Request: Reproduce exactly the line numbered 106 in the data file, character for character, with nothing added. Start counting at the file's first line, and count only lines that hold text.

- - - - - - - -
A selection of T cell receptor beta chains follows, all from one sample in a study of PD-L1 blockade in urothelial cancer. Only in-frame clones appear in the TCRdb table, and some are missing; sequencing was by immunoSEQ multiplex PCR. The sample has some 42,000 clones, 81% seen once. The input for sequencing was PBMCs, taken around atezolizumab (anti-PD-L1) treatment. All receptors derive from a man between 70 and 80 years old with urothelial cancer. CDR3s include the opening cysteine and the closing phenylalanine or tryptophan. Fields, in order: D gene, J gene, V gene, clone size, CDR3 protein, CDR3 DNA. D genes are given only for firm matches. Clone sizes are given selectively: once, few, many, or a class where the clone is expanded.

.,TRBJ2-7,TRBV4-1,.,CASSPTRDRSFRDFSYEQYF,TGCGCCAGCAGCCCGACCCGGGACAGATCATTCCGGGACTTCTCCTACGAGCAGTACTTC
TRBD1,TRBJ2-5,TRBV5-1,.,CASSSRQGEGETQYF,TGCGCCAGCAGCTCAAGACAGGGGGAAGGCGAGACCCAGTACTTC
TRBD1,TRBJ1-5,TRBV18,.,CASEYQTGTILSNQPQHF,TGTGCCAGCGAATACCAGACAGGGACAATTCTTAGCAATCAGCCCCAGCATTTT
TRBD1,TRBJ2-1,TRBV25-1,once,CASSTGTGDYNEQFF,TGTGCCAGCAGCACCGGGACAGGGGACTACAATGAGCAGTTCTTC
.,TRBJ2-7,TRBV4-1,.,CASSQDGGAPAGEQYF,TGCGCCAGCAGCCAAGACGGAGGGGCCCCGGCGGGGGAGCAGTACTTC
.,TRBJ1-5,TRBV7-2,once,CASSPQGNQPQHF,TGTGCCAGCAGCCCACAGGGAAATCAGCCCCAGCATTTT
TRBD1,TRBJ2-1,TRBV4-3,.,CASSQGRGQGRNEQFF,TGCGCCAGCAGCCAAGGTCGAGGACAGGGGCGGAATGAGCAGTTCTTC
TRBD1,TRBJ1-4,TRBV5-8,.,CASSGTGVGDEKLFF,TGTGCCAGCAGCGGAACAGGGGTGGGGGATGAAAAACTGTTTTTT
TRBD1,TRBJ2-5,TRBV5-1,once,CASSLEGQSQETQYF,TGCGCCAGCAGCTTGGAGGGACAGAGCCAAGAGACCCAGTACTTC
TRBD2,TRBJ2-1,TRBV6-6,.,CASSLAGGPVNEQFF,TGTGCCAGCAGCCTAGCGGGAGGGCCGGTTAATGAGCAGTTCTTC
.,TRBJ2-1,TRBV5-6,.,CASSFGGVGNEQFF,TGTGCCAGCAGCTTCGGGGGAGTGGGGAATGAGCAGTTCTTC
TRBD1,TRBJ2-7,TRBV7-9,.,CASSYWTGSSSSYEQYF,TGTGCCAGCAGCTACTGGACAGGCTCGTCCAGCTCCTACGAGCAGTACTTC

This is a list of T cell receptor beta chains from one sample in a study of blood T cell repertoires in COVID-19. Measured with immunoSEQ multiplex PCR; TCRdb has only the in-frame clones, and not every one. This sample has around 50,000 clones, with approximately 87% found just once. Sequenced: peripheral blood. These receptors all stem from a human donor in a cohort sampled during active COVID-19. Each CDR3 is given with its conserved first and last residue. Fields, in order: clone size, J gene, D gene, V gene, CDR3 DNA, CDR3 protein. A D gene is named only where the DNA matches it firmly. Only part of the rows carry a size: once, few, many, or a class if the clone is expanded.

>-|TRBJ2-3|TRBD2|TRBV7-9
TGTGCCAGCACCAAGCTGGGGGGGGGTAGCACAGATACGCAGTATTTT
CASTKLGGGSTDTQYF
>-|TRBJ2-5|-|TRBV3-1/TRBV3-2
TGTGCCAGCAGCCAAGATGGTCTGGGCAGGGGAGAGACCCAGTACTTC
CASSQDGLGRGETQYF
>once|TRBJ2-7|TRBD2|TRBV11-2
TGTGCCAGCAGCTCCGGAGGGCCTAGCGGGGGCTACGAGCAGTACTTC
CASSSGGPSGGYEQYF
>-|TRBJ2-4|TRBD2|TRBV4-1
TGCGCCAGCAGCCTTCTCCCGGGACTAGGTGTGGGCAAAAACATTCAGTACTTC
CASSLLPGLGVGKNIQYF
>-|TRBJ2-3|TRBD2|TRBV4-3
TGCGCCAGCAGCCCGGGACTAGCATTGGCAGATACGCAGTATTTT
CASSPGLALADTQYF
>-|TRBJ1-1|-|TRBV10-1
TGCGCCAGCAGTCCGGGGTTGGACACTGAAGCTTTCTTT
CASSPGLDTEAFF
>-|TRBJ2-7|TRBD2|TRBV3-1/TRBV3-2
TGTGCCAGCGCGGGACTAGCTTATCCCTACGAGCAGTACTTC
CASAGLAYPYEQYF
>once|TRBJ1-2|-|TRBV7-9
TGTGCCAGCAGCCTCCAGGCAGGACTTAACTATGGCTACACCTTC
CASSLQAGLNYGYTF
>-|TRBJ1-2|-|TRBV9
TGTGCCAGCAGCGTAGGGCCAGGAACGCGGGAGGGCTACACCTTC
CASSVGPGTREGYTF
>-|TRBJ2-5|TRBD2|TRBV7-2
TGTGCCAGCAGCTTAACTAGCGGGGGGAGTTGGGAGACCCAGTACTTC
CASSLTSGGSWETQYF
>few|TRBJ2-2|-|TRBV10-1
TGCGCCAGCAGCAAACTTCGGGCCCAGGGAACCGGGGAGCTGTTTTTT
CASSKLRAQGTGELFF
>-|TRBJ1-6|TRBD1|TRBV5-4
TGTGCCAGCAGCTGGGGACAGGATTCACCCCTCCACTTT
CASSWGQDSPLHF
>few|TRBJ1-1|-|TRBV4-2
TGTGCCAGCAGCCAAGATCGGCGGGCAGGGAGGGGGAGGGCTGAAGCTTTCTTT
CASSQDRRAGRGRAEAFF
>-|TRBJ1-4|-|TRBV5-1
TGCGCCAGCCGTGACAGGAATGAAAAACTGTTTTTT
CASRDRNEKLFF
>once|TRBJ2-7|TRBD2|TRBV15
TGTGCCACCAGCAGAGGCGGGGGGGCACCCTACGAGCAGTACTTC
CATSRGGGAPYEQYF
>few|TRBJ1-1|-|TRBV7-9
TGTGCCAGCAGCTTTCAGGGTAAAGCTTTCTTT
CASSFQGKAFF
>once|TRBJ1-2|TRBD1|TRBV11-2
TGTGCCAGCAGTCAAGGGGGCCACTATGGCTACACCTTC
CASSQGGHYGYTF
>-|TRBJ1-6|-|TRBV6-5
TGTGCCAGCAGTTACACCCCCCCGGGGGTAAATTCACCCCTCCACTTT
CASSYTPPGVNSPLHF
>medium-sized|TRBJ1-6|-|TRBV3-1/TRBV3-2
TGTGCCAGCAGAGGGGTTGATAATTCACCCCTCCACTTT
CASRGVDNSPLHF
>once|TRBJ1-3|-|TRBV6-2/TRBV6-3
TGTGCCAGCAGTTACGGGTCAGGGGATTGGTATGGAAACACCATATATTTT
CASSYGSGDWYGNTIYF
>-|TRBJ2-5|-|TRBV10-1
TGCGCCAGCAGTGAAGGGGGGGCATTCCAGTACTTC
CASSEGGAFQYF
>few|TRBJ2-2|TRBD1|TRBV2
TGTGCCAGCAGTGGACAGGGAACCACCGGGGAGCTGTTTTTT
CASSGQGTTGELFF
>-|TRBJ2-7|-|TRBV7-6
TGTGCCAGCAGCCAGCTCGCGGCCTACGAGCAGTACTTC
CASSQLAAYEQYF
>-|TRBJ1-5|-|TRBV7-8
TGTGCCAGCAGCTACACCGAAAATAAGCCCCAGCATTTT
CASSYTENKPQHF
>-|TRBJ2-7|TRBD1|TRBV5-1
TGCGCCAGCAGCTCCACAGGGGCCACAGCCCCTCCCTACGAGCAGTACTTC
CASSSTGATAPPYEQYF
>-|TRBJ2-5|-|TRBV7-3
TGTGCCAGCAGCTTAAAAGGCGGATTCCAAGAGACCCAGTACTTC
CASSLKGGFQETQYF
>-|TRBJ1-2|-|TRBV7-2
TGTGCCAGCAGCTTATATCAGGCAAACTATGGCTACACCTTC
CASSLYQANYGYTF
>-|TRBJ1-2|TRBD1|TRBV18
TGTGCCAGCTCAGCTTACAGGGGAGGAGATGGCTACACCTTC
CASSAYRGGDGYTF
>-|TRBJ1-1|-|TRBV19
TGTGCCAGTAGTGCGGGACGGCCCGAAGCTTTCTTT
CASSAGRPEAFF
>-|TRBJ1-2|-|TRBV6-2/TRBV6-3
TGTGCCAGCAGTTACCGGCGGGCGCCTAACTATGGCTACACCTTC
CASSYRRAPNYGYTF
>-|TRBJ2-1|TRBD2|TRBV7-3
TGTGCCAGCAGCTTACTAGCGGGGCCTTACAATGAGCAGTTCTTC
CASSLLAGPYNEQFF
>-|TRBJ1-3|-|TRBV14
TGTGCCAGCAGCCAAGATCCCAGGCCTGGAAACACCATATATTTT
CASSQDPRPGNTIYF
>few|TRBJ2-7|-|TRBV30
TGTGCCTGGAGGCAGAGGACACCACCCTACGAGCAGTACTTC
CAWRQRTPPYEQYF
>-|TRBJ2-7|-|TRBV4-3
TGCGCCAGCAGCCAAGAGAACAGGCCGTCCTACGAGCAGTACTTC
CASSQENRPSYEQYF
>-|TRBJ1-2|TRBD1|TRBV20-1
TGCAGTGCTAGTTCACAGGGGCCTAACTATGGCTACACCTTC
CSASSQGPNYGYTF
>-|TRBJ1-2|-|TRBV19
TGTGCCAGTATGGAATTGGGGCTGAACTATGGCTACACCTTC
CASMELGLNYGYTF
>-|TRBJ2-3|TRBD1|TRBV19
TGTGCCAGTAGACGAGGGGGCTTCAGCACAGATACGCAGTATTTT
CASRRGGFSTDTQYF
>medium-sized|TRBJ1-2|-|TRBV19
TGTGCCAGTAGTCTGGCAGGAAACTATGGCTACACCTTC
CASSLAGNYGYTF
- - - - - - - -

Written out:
TGTGCCAGCAGCTTACTAGCGGGGCCTTACAATGAGCAGTTCTTC